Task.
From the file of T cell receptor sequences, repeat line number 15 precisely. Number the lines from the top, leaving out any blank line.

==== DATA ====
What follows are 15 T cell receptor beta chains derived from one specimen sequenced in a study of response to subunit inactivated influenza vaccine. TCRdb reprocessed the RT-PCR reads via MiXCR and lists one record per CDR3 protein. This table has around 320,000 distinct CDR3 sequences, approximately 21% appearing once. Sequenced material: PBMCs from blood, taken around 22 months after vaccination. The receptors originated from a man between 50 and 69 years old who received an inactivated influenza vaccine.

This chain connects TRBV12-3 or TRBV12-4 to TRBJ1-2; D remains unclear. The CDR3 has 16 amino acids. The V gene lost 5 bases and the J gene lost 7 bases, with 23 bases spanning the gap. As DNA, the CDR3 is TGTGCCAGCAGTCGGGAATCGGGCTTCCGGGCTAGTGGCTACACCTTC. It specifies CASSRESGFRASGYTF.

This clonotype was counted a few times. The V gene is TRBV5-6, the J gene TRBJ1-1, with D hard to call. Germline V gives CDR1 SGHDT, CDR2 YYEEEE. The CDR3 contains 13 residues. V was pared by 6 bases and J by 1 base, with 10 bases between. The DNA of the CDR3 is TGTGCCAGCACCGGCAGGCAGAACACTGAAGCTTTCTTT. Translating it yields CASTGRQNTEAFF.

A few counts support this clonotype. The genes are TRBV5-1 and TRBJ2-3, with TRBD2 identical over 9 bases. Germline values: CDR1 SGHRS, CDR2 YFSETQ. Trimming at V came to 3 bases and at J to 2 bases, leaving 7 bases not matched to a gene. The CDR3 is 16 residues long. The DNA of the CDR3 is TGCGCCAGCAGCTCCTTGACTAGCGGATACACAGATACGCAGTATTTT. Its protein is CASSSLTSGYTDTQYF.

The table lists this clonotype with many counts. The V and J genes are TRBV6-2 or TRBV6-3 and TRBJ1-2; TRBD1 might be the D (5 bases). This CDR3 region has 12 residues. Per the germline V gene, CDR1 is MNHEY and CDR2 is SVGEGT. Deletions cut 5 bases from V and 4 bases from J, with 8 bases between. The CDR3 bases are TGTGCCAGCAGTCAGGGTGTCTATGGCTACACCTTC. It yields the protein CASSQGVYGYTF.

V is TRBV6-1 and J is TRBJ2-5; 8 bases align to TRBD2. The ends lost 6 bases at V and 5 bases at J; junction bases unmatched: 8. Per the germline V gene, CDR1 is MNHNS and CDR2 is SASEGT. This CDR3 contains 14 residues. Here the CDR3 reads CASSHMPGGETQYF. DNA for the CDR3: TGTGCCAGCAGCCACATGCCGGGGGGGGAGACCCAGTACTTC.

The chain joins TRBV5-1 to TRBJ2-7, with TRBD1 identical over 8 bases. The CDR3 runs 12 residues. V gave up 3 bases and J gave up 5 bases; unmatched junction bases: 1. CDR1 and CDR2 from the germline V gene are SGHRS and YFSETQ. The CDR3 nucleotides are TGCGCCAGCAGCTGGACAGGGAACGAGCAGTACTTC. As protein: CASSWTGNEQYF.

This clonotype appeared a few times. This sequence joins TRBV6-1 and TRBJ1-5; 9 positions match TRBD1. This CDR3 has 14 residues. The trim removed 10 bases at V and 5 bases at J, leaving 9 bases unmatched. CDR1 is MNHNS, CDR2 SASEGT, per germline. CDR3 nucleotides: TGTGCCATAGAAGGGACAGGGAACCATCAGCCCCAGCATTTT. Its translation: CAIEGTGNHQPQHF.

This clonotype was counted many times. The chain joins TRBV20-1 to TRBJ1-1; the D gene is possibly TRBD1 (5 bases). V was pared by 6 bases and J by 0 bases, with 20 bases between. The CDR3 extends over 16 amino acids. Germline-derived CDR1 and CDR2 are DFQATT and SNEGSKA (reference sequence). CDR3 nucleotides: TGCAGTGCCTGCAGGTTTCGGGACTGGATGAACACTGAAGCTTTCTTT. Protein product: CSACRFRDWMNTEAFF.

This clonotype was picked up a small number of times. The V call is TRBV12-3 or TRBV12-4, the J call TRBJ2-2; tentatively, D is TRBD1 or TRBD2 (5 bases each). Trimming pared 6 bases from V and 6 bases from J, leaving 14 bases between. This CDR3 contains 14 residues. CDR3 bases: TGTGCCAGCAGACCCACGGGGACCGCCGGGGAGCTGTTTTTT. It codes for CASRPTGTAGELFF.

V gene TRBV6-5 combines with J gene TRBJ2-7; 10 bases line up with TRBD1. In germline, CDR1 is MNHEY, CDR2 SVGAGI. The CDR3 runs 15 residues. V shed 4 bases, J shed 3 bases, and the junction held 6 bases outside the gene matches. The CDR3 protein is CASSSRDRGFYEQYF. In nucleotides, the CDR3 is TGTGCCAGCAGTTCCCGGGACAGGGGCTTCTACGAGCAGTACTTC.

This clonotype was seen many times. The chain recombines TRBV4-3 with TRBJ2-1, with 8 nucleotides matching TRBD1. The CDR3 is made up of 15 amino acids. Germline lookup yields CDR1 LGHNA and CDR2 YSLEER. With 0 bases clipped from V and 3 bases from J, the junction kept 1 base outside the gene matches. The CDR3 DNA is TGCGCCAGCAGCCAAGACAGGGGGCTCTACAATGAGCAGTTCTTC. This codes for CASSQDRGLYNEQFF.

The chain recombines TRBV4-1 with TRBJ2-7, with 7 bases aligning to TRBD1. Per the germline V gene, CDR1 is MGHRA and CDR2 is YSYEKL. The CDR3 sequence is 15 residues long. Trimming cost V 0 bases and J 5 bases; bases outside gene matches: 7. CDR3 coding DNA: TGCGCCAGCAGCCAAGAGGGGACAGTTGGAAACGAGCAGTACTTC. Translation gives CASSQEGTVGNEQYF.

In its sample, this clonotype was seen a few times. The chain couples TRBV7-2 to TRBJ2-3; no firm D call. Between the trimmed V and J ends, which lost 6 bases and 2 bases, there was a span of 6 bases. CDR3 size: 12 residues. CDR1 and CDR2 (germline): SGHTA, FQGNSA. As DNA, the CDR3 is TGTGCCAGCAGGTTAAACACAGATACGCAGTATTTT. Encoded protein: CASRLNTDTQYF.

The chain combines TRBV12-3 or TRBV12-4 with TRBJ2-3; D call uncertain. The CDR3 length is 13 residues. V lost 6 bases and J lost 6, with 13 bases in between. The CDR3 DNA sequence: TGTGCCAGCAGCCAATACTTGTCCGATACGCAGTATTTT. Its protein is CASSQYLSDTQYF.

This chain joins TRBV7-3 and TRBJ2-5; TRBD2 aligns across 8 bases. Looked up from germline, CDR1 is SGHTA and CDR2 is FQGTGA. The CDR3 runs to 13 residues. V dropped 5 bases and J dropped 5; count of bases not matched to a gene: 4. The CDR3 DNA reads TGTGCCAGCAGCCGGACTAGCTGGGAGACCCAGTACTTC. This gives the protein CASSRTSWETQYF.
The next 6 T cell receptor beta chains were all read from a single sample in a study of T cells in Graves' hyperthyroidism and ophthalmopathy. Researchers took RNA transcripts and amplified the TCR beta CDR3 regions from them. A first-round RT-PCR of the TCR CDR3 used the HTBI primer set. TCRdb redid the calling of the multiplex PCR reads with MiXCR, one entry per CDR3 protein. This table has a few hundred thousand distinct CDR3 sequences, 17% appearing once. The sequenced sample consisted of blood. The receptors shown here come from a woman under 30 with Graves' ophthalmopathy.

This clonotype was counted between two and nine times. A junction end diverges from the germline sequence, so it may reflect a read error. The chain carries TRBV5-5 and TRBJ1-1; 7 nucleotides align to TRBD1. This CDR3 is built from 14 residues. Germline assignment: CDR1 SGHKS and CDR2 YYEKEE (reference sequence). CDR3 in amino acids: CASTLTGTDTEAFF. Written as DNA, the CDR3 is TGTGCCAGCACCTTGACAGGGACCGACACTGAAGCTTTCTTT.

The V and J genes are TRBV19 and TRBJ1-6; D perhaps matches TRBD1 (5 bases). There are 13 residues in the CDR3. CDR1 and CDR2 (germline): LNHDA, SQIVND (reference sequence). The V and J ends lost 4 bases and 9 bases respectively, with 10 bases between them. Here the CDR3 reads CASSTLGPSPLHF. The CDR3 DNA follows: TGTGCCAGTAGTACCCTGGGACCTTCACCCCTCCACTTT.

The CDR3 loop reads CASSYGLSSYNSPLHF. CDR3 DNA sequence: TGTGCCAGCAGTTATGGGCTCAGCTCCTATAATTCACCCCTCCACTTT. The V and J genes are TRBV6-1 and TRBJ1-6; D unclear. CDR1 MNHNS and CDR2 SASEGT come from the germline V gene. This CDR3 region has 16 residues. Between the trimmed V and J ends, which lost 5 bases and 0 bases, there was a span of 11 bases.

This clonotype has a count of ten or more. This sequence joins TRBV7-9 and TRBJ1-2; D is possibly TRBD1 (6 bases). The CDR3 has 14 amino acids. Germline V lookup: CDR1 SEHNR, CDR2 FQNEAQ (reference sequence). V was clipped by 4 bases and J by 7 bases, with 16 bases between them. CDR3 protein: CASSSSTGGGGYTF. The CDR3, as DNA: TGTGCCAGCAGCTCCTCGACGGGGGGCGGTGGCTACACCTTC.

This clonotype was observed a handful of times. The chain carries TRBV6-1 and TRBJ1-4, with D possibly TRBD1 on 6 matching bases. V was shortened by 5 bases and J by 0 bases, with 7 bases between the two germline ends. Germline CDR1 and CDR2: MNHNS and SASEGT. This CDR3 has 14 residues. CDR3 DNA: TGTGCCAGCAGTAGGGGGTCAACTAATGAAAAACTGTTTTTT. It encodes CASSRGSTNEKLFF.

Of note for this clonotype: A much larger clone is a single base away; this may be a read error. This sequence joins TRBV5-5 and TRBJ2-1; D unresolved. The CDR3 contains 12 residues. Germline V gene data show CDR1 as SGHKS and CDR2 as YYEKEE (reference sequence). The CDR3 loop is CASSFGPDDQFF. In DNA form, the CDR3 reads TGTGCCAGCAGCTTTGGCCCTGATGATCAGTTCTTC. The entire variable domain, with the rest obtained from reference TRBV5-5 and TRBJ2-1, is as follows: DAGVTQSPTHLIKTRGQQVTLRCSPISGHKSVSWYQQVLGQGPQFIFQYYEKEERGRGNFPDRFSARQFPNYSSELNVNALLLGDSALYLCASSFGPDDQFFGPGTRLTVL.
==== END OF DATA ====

The chain combines TRBV12-3 or TRBV12-4 with TRBJ2-3; D call uncertain. The CDR3 length is 13 residues. V lost 6 bases and J lost 6, with 13 bases in between. The CDR3 DNA sequence: TGTGCCAGCAGCCAATACTTGTCCGATACGCAGTATTTT. Its protein is CASSQYLSDTQYF.